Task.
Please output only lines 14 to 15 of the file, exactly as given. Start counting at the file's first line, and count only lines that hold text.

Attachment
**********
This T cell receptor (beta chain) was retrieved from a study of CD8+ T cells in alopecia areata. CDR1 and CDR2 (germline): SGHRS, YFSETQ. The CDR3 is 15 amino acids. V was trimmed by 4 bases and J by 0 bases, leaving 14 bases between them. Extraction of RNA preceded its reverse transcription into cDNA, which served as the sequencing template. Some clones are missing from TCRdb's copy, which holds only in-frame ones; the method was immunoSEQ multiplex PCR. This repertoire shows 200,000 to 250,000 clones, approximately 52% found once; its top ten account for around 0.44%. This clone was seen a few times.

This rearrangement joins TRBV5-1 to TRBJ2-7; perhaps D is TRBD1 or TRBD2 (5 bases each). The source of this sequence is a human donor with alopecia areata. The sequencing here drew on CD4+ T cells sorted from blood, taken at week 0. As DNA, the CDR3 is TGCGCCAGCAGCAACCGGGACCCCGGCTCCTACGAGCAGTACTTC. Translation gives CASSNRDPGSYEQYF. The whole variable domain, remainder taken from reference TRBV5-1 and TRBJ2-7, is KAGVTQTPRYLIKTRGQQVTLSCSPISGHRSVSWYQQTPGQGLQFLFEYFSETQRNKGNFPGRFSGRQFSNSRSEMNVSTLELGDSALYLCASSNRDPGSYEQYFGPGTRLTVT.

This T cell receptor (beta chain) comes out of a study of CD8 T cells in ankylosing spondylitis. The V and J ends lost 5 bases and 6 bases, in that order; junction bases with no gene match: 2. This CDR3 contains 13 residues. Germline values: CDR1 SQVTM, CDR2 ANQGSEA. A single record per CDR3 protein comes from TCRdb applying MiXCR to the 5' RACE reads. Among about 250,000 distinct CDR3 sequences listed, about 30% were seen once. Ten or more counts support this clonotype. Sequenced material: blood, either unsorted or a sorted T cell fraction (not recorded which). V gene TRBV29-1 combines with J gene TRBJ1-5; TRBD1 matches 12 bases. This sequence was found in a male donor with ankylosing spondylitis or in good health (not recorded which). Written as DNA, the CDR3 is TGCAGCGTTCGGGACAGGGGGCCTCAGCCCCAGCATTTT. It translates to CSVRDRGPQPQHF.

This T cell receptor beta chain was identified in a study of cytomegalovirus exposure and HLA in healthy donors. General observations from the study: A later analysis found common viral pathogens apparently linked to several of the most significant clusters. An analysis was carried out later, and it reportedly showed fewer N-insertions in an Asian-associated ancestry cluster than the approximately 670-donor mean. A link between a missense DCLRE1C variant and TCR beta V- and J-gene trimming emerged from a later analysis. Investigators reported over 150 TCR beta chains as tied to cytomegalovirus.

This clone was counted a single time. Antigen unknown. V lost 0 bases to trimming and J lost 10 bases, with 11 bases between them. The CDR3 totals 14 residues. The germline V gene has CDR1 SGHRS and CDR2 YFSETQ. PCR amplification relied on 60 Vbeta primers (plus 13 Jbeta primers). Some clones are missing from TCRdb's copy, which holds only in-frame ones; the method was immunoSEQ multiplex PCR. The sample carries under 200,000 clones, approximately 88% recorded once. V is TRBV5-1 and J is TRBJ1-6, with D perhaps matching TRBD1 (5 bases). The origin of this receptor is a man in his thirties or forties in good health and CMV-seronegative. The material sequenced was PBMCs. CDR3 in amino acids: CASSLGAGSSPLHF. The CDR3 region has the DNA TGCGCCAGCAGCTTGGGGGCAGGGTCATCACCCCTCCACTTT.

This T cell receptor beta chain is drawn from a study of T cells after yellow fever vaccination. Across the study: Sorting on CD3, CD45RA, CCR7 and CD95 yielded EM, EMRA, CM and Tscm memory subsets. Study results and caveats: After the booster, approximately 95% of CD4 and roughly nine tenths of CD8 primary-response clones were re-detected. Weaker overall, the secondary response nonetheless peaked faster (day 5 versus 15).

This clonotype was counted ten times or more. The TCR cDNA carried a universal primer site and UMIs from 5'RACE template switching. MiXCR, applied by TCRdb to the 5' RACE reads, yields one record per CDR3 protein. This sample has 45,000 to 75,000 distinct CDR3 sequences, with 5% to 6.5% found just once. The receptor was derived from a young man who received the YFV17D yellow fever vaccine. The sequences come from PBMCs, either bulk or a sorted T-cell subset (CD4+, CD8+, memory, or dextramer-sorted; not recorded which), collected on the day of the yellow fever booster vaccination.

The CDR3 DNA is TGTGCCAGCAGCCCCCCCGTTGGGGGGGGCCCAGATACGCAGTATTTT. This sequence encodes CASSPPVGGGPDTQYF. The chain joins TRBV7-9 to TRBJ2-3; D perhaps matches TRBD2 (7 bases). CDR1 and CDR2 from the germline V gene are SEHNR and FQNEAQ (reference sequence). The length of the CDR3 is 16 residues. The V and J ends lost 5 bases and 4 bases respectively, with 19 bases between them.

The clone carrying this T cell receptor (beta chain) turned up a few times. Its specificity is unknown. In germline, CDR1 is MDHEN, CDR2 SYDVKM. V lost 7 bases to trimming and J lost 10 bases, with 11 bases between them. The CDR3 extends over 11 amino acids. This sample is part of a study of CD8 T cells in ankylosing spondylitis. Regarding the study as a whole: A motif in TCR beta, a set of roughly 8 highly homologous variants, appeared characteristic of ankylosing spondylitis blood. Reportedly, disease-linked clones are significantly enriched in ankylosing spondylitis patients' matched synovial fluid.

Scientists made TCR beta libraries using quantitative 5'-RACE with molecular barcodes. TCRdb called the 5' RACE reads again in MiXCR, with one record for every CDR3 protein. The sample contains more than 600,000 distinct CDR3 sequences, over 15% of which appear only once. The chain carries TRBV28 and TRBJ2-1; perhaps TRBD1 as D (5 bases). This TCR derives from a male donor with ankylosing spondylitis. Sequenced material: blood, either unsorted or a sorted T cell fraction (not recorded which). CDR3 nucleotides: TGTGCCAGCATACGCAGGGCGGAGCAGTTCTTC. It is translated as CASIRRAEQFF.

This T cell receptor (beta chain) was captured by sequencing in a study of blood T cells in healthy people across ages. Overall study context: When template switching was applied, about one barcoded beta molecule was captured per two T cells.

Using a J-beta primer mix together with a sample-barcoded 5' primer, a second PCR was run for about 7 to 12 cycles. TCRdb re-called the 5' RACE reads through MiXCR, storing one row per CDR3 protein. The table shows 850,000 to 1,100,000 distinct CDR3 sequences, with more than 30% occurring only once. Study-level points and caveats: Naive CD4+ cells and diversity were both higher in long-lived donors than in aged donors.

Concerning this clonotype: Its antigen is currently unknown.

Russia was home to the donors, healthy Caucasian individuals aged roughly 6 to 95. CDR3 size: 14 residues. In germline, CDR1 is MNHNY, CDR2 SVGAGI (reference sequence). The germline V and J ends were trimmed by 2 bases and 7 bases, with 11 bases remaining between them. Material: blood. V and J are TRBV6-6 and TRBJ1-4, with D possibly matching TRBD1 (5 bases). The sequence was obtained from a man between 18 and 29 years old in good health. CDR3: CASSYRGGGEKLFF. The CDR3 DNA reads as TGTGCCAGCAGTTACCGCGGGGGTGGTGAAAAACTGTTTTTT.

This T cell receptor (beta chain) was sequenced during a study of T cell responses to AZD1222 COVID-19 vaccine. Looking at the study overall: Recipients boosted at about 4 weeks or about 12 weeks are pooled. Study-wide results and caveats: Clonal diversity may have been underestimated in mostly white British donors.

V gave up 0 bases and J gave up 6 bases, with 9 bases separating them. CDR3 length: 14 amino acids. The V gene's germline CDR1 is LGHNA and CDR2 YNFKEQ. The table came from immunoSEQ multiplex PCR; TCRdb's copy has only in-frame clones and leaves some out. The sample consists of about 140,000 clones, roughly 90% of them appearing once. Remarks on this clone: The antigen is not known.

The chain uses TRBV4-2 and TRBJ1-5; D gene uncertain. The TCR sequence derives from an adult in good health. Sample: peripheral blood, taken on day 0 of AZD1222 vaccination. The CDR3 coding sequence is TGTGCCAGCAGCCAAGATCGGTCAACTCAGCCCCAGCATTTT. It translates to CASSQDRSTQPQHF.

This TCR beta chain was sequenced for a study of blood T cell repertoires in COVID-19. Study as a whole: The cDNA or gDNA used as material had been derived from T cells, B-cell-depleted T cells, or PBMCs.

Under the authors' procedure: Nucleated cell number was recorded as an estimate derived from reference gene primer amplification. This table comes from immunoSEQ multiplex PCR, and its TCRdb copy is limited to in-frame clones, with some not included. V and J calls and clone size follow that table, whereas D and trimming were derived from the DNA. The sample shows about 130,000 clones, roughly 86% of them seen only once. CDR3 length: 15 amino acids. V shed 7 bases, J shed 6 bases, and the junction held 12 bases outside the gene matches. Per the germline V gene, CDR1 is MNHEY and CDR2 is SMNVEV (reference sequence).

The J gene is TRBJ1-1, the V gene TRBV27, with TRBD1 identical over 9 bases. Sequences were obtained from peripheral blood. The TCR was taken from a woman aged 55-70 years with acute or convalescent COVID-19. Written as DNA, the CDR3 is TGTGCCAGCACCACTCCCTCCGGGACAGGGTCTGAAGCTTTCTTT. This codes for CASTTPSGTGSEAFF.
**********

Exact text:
Russia was home to the donors, healthy Caucasian individuals aged roughly 6 to 95. CDR3 size: 14 residues. In germline, CDR1 is MNHNY, CDR2 SVGAGI (reference sequence). The germline V and J ends were trimmed by 2 bases and 7 bases, with 11 bases remaining between them. Material: blood. V and J are TRBV6-6 and TRBJ1-4, with D possibly matching TRBD1 (5 bases). The sequence was obtained from a man between 18 and 29 years old in good health. CDR3: CASSYRGGGEKLFF. The CDR3 DNA reads as TGTGCCAGCAGTTACCGCGGGGGTGGTGAAAAACTGTTTTTT.

This T cell receptor (beta chain) was sequenced during a study of T cell responses to AZD1222 COVID-19 vaccine. Looking at the study overall: Recipients boosted at about 4 weeks or about 12 weeks are pooled. Study-wide results and caveats: Clonal diversity may have been underestimated in mostly white British donors.